The extent to which performance-based financing programs' operations manuals reflect rights-based principles: Implications for family planning services

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Article (peer-reviewed)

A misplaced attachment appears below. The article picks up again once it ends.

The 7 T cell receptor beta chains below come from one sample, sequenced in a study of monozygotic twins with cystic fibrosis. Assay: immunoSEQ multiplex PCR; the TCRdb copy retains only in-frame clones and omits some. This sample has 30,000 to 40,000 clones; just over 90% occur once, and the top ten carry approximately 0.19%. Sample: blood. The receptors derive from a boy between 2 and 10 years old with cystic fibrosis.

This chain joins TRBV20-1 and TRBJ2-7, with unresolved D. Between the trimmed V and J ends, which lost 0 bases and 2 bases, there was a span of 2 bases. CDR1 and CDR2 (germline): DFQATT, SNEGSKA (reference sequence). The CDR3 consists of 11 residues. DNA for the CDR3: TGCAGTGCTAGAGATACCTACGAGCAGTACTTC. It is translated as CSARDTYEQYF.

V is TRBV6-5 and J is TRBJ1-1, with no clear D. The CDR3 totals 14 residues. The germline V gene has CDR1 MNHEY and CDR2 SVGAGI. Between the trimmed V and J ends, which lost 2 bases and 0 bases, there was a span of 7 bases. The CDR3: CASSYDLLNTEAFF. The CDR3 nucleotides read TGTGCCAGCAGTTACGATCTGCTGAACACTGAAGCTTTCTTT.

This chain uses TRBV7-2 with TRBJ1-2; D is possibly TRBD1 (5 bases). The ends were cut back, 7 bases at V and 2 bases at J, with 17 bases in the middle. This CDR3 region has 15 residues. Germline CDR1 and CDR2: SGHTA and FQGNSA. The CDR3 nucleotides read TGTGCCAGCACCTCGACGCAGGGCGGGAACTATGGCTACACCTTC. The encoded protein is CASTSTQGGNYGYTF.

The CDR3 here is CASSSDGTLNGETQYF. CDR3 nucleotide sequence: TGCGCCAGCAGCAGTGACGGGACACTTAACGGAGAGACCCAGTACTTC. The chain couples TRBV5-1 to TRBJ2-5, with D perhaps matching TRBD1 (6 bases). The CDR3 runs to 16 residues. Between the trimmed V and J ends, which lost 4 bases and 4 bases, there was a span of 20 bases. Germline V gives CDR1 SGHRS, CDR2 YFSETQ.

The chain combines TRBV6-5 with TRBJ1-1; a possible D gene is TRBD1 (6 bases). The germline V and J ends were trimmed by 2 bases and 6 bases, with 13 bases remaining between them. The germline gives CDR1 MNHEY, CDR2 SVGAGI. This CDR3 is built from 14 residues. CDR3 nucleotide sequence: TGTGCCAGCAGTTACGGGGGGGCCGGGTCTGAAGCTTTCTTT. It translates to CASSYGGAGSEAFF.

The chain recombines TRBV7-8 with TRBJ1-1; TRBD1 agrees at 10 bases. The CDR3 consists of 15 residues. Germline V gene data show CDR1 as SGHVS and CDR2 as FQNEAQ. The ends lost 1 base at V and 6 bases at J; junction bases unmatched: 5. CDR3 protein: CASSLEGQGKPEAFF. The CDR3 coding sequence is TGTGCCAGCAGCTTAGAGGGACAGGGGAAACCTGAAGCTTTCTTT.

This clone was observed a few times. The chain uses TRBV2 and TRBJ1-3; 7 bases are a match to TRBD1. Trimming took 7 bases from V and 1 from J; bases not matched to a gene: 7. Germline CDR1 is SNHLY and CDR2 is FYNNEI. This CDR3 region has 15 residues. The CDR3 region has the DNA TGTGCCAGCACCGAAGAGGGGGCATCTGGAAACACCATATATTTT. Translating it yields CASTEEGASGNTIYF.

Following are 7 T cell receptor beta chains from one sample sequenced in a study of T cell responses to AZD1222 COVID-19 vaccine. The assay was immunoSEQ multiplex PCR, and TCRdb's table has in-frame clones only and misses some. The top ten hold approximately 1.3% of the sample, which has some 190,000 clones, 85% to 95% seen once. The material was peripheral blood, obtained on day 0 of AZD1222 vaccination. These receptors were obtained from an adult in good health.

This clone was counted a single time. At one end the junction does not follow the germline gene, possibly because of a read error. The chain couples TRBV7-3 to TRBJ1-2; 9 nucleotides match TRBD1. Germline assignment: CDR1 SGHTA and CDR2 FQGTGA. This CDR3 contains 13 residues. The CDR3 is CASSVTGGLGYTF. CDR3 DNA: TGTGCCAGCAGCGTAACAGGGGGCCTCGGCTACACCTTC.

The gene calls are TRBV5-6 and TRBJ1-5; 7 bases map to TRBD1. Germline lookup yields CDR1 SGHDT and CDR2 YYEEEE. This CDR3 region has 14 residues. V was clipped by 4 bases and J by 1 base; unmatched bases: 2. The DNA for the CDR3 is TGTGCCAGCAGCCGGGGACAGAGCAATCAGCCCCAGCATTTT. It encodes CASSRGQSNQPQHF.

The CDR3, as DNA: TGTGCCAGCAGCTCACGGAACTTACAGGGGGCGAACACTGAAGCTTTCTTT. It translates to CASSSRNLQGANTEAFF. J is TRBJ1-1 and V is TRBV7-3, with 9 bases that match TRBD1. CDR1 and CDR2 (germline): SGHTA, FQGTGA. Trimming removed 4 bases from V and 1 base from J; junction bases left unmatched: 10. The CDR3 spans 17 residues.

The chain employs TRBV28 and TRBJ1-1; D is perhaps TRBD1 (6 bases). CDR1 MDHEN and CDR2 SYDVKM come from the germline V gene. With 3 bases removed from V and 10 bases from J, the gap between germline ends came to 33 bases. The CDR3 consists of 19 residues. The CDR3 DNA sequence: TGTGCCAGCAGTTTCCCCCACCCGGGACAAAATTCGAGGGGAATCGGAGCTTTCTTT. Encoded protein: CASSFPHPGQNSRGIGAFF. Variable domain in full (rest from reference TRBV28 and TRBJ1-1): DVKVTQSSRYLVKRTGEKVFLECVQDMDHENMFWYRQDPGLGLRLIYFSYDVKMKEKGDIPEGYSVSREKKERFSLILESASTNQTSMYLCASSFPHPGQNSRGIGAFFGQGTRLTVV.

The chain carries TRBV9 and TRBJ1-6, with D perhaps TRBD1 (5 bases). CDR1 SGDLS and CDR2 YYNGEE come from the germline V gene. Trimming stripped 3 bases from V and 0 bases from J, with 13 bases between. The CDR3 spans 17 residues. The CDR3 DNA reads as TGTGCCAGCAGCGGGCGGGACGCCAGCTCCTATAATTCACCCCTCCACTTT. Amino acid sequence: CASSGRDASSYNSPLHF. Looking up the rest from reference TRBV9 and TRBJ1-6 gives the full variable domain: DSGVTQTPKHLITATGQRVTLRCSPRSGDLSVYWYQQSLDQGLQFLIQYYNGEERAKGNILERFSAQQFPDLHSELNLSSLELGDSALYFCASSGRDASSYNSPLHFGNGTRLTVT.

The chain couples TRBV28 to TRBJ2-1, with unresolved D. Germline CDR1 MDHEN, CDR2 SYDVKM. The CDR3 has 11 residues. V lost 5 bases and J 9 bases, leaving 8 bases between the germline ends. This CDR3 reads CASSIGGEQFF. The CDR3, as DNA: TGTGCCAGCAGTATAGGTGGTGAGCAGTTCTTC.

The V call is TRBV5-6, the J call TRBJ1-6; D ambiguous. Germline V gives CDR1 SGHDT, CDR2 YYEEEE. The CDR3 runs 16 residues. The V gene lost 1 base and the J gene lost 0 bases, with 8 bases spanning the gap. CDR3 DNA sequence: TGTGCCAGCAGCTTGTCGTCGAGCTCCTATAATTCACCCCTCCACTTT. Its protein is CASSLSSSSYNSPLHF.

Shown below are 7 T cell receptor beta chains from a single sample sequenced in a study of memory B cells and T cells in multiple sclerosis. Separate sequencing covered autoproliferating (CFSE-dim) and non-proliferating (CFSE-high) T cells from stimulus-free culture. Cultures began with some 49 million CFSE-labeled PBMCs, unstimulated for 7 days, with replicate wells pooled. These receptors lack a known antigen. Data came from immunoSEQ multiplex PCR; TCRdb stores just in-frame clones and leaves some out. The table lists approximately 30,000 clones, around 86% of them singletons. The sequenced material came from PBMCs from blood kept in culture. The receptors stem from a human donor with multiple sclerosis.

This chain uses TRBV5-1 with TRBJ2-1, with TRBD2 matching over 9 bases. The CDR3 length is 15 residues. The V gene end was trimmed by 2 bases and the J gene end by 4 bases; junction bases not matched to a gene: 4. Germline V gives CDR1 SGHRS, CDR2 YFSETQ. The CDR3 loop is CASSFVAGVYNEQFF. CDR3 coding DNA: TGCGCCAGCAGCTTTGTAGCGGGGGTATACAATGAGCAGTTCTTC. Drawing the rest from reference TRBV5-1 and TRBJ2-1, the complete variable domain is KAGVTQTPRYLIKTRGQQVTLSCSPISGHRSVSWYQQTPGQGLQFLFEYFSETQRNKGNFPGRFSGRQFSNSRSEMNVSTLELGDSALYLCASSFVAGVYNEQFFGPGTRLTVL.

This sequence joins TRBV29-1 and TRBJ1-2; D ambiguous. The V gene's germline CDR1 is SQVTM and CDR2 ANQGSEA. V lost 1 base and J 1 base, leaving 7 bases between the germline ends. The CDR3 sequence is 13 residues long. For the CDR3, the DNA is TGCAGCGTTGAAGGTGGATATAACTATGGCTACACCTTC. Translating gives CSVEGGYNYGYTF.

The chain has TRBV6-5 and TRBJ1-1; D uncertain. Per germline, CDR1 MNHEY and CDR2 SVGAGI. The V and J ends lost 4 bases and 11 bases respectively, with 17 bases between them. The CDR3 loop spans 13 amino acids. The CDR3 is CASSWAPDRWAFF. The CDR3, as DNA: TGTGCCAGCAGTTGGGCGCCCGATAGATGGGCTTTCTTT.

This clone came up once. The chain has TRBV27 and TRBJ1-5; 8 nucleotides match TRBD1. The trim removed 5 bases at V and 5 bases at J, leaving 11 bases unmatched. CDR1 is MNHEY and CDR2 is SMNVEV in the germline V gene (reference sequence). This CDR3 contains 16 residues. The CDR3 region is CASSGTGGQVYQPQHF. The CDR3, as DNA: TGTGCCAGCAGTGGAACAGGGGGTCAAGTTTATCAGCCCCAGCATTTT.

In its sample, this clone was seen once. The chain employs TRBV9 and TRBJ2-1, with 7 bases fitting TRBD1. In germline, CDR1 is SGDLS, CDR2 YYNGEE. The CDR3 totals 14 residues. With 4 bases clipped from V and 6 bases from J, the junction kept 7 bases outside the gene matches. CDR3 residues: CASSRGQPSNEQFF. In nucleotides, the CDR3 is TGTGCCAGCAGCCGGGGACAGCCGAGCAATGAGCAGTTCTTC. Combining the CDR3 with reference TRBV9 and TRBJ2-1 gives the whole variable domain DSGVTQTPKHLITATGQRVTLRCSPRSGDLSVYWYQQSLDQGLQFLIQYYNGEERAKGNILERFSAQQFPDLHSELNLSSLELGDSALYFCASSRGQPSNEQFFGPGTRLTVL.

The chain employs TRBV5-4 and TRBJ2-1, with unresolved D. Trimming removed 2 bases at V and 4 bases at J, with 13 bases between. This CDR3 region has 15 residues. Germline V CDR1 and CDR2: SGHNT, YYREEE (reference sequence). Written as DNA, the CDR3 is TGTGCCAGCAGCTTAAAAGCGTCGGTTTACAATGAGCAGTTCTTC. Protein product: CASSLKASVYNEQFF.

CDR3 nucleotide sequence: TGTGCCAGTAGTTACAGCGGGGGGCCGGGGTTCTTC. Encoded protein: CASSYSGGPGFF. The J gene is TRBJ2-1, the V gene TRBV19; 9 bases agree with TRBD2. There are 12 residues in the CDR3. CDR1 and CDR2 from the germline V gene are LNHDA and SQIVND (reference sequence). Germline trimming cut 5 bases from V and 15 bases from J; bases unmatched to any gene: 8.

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Recognition is growing that development programs need to be guided by rights as well as to promote, protect, and fulfill them. Drawing from a content analysis of performance-based financing (PBF) implementation manuals, we quantify the extent to which these manuals use a rights perspective to frame family planning services. PBF is an adaptable service purchasing strategy that aims to improve equity and quality of health service provision. PBF can contribute toward achieving global family planning goals and has institutional support from multiple development partners including the Global Financing Facility in support of Every Woman Every Child. A review of 23 PBF implementation manuals finds that all documents are focused largely on the implementation of quality and accountability mechanisms, but few address issues of accessibility, availability, informed choice, acceptability, and/or nondiscrimination and equity. Notably, operational inclusion of agency, autonomy, empowerment, and/or voluntarism of health care clients is absent. Based on these findings, we argue that current PBF programs incorporate some mention of rights but are not systematically aligned with a rights-based approach. If PBF programs better reflected the importance of client-centered, rights-based programming, program performance could be improved and risk of infringing rights could be reduced. Given the mixed evidence for PBF benefits and the risk of perverse incentives in earlier PBF programs that were not aligned with rights-based approaches, we argue that greater attention to the rights principles of acceptability, accessibility, availability, and quality; accountability; agency and empowerment; equity and nondiscrimination; informed choice and decision making; participation; and privacy and confidentiality would improve health service delivery and health system performance for all stakeholders with clients at the center. Based on this review, we recommend making the rights-based approach explicit in PBF; progressively operationalizing rights, drawing from local experience; validating rights-based metrics to address measurement gaps; and recognizing the economic value of aligning PBF with rights principles. Such recommendations anchor an aspirational rights agenda with a practical PBF strategy on the need and opportunity for validated metrics.